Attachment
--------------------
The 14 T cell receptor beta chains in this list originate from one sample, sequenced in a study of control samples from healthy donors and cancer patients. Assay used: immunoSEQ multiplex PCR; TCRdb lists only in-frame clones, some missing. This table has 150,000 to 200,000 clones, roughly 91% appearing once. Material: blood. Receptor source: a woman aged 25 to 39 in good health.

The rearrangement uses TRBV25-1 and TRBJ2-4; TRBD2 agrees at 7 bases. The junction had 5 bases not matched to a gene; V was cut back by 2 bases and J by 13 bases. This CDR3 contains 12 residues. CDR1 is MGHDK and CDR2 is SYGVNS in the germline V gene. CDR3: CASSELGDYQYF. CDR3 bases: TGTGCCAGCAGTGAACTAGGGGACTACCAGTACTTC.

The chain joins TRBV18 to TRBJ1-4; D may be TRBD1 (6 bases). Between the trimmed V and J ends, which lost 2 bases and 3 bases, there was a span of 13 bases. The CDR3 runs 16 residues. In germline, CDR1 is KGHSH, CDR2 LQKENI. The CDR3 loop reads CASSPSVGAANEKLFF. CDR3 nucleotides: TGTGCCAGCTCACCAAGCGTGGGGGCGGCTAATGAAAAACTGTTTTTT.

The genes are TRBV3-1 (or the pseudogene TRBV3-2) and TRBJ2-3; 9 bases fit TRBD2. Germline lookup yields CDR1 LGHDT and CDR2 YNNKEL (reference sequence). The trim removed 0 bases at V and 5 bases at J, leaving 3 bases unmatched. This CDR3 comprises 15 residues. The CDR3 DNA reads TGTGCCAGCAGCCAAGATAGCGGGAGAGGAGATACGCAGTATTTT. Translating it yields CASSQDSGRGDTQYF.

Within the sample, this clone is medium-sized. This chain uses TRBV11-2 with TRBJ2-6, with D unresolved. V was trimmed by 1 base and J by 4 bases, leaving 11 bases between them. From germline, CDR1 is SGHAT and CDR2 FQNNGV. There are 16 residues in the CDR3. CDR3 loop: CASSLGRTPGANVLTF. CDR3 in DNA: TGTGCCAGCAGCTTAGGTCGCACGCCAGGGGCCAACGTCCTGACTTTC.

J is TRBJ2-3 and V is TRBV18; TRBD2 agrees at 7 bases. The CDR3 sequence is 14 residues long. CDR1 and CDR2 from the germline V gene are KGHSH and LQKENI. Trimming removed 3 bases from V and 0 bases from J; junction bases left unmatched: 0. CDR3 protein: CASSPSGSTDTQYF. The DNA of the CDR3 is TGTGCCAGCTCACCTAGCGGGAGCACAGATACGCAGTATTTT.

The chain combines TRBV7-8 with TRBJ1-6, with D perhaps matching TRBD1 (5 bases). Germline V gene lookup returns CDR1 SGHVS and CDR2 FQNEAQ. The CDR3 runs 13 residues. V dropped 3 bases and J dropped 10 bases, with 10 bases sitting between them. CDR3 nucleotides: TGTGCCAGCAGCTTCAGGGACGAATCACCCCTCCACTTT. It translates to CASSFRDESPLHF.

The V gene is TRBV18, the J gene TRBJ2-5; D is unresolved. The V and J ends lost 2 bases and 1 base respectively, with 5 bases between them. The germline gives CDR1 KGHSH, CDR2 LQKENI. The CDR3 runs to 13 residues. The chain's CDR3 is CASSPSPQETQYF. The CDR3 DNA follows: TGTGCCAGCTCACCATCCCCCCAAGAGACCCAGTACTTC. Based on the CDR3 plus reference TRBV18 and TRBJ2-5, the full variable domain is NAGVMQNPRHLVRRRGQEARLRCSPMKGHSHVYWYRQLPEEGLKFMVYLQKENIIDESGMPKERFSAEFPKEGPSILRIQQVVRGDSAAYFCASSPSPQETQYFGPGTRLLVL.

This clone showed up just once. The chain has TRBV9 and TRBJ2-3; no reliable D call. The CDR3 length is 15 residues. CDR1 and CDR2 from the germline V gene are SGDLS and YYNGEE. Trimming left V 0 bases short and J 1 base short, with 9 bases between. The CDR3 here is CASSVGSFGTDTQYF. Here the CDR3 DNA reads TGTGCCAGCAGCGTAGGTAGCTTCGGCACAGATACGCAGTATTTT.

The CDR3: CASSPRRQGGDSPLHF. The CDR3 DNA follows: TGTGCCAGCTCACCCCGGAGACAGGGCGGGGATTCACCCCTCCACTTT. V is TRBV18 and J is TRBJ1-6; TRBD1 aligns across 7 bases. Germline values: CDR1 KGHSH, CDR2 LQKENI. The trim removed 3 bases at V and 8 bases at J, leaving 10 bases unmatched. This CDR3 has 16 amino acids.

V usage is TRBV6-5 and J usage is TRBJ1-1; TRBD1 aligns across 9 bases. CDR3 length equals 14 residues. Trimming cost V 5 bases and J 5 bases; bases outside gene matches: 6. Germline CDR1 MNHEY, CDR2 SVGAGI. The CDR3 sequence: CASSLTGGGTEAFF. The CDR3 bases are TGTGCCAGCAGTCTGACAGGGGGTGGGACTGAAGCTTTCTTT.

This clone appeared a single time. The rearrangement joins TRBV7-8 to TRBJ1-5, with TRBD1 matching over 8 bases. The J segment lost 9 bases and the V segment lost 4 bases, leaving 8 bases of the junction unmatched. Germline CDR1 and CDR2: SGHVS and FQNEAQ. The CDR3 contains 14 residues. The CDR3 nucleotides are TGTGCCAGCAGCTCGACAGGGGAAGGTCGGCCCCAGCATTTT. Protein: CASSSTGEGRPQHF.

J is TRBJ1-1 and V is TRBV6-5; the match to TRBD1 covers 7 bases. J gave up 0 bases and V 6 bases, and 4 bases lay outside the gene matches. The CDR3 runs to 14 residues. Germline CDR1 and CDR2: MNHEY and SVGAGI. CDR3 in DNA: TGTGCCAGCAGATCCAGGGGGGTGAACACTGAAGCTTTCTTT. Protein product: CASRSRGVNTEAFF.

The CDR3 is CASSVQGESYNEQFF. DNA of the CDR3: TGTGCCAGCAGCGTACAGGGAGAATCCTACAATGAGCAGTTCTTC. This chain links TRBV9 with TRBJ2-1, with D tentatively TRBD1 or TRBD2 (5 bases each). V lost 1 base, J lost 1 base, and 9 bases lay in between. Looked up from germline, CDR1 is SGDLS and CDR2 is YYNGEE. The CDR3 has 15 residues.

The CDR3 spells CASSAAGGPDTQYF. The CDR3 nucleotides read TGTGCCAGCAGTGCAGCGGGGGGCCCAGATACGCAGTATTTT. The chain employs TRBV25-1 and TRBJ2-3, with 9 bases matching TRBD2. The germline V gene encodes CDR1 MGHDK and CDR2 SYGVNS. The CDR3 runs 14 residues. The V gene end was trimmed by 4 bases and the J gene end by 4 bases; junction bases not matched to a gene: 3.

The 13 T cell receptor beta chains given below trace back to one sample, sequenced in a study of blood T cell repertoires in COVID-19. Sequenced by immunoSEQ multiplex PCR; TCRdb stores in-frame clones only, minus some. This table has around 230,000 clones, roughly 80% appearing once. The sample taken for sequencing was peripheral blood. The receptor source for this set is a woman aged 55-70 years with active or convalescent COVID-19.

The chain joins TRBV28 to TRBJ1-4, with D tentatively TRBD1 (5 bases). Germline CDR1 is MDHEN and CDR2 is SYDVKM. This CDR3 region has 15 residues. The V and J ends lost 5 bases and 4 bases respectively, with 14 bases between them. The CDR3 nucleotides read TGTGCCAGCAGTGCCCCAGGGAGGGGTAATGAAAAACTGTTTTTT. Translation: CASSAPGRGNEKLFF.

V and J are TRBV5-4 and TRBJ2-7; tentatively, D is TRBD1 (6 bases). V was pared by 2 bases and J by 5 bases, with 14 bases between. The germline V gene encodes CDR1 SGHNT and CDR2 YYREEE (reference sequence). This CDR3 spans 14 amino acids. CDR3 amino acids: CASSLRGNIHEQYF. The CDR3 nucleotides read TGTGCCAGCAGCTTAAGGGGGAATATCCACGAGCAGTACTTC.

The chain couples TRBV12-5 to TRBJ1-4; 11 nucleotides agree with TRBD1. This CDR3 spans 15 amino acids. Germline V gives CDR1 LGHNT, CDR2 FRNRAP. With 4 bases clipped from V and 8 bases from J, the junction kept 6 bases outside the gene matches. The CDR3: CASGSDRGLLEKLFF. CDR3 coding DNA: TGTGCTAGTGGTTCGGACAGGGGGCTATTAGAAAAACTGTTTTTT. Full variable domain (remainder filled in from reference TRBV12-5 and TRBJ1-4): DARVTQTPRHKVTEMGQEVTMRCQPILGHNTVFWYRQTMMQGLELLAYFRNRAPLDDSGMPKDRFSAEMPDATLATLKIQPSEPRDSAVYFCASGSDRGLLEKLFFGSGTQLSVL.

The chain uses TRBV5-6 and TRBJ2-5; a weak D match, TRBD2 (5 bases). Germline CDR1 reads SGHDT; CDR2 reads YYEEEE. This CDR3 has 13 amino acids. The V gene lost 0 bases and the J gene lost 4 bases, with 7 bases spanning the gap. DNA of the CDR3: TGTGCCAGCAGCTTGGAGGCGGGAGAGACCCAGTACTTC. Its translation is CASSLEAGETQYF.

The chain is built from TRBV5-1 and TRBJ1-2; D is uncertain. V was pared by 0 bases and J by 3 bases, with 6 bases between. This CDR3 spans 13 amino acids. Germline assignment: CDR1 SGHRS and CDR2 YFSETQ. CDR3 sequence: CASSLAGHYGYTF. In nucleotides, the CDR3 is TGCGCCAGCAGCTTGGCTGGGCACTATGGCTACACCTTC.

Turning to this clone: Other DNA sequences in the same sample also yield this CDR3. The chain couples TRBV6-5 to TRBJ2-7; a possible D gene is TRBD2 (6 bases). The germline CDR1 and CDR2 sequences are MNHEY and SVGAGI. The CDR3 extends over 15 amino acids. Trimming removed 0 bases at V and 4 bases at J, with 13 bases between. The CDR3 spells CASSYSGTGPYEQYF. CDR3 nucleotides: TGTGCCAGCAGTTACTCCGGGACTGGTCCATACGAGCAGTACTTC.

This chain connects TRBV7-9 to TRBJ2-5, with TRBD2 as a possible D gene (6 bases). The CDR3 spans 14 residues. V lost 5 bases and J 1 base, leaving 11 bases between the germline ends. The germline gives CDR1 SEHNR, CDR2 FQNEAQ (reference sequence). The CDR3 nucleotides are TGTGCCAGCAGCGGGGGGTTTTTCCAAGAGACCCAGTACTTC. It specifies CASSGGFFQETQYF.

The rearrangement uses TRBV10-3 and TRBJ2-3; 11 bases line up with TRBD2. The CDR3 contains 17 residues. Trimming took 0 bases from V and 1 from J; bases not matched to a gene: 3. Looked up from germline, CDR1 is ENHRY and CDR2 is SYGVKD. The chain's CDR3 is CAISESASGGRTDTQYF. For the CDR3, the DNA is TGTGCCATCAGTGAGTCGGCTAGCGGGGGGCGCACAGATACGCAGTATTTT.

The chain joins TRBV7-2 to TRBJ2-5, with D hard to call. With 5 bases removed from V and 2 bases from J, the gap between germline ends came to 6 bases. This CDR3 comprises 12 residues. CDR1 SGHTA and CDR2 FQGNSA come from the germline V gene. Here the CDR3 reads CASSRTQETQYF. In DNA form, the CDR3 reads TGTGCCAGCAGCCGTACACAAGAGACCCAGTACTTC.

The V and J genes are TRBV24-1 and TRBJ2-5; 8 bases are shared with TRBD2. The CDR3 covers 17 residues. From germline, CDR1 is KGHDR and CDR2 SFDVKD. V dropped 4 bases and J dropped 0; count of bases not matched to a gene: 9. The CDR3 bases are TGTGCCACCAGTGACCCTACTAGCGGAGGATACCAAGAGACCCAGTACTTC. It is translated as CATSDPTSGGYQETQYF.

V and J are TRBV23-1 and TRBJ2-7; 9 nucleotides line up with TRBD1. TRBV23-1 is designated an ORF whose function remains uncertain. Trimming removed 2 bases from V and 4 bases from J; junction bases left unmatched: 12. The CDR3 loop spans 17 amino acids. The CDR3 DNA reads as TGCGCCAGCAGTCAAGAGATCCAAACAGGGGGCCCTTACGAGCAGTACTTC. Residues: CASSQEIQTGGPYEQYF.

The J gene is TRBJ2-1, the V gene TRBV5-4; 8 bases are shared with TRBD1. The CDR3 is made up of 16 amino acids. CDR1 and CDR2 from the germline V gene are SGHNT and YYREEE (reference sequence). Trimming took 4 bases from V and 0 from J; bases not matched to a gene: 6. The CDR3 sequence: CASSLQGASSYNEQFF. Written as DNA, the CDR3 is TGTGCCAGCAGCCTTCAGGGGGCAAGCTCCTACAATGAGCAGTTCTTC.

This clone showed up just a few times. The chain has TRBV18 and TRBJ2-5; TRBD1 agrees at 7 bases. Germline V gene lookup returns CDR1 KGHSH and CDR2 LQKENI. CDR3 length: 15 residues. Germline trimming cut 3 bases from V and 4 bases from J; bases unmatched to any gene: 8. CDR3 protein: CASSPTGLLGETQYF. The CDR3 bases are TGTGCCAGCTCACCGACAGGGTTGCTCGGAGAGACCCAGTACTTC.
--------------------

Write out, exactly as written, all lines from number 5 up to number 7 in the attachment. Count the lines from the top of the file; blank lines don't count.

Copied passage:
Within the sample, this clone is medium-sized. This chain uses TRBV11-2 with TRBJ2-6, with D unresolved. V was trimmed by 1 base and J by 4 bases, leaving 11 bases between them. From germline, CDR1 is SGHAT and CDR2 FQNNGV. There are 16 residues in the CDR3. CDR3 loop: CASSLGRTPGANVLTF. CDR3 in DNA: TGTGCCAGCAGCTTAGGTCGCACGCCAGGGGCCAACGTCCTGACTTTC.

J is TRBJ2-3 and V is TRBV18; TRBD2 agrees at 7 bases. The CDR3 sequence is 14 residues long. CDR1 and CDR2 from the germline V gene are KGHSH and LQKENI. Trimming removed 3 bases from V and 0 bases from J; junction bases left unmatched: 0. CDR3 protein: CASSPSGSTDTQYF. The DNA of the CDR3 is TGTGCCAGCTCACCTAGCGGGAGCACAGATACGCAGTATTTT.

The chain combines TRBV7-8 with TRBJ1-6, with D perhaps matching TRBD1 (5 bases). Germline V gene lookup returns CDR1 SGHVS and CDR2 FQNEAQ. The CDR3 runs 13 residues. V dropped 3 bases and J dropped 10 bases, with 10 bases sitting between them. CDR3 nucleotides: TGTGCCAGCAGCTTCAGGGACGAATCACCCCTCCACTTT. It translates to CASSFRDESPLHF.